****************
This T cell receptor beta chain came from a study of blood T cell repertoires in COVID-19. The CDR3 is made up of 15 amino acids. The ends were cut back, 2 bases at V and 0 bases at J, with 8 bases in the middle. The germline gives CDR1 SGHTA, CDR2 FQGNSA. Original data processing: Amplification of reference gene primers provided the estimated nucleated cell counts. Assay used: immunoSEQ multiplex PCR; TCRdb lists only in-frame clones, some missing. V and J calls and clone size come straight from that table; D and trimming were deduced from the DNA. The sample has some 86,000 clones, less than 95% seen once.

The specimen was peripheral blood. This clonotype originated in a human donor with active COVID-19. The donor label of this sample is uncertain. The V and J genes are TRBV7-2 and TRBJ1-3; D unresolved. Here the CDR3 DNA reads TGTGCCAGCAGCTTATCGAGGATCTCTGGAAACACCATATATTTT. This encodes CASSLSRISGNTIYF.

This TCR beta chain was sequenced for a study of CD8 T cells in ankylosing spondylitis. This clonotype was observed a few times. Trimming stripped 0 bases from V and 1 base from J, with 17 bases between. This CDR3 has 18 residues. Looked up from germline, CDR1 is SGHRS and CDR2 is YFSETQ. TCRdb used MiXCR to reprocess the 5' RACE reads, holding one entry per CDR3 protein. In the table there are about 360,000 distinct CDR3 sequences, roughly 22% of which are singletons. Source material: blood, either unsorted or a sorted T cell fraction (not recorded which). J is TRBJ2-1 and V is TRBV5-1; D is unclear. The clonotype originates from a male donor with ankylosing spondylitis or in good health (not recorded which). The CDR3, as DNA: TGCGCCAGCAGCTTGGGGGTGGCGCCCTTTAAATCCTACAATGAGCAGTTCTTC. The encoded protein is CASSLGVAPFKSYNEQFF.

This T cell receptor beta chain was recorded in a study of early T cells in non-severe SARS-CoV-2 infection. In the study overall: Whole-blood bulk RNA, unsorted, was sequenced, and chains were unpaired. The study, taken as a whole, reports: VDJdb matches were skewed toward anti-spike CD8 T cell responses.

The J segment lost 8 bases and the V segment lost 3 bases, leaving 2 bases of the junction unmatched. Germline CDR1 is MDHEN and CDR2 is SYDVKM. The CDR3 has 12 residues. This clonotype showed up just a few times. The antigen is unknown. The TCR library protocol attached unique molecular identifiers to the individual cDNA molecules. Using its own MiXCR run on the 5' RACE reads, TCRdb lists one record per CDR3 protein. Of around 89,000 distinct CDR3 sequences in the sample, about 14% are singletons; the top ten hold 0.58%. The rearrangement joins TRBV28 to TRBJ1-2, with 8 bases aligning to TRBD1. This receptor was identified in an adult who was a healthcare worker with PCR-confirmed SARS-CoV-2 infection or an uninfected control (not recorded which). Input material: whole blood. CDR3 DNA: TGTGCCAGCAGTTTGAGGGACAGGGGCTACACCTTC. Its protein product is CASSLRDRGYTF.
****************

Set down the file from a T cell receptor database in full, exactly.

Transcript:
This T cell receptor beta chain came from a study of blood T cell repertoires in COVID-19. The CDR3 is made up of 15 amino acids. The ends were cut back, 2 bases at V and 0 bases at J, with 8 bases in the middle. The germline gives CDR1 SGHTA, CDR2 FQGNSA. Original data processing: Amplification of reference gene primers provided the estimated nucleated cell counts. Assay used: immunoSEQ multiplex PCR; TCRdb lists only in-frame clones, some missing. V and J calls and clone size come straight from that table; D and trimming were deduced from the DNA. The sample has some 86,000 clones, less than 95% seen once.

The specimen was peripheral blood. This clonotype originated in a human donor with active COVID-19. The donor label of this sample is uncertain. The V and J genes are TRBV7-2 and TRBJ1-3; D unresolved. Here the CDR3 DNA reads TGTGCCAGCAGCTTATCGAGGATCTCTGGAAACACCATATATTTT. This encodes CASSLSRISGNTIYF.

This TCR beta chain was sequenced for a study of CD8 T cells in ankylosing spondylitis. This clonotype was observed a few times. Trimming stripped 0 bases from V and 1 base from J, with 17 bases between. This CDR3 has 18 residues. Looked up from germline, CDR1 is SGHRS and CDR2 is YFSETQ. TCRdb used MiXCR to reprocess the 5' RACE reads, holding one entry per CDR3 protein. In the table there are about 360,000 distinct CDR3 sequences, roughly 22% of which are singletons. Source material: blood, either unsorted or a sorted T cell fraction (not recorded which). J is TRBJ2-1 and V is TRBV5-1; D is unclear. The clonotype originates from a male donor with ankylosing spondylitis or in good health (not recorded which). The CDR3, as DNA: TGCGCCAGCAGCTTGGGGGTGGCGCCCTTTAAATCCTACAATGAGCAGTTCTTC. The encoded protein is CASSLGVAPFKSYNEQFF.

This T cell receptor beta chain was recorded in a study of early T cells in non-severe SARS-CoV-2 infection. In the study overall: Whole-blood bulk RNA, unsorted, was sequenced, and chains were unpaired. The study, taken as a whole, reports: VDJdb matches were skewed toward anti-spike CD8 T cell responses.

The J segment lost 8 bases and the V segment lost 3 bases, leaving 2 bases of the junction unmatched. Germline CDR1 is MDHEN and CDR2 is SYDVKM. The CDR3 has 12 residues. This clonotype showed up just a few times. The antigen is unknown. The TCR library protocol attached unique molecular identifiers to the individual cDNA molecules. Using its own MiXCR run on the 5' RACE reads, TCRdb lists one record per CDR3 protein. Of around 89,000 distinct CDR3 sequences in the sample, about 14% are singletons; the top ten hold 0.58%. The rearrangement joins TRBV28 to TRBJ1-2, with 8 bases aligning to TRBD1. This receptor was identified in an adult who was a healthcare worker with PCR-confirmed SARS-CoV-2 infection or an uninfected control (not recorded which). Input material: whole blood. CDR3 DNA: TGTGCCAGCAGTTTGAGGGACAGGGGCTACACCTTC. Its protein product is CASSLRDRGYTF.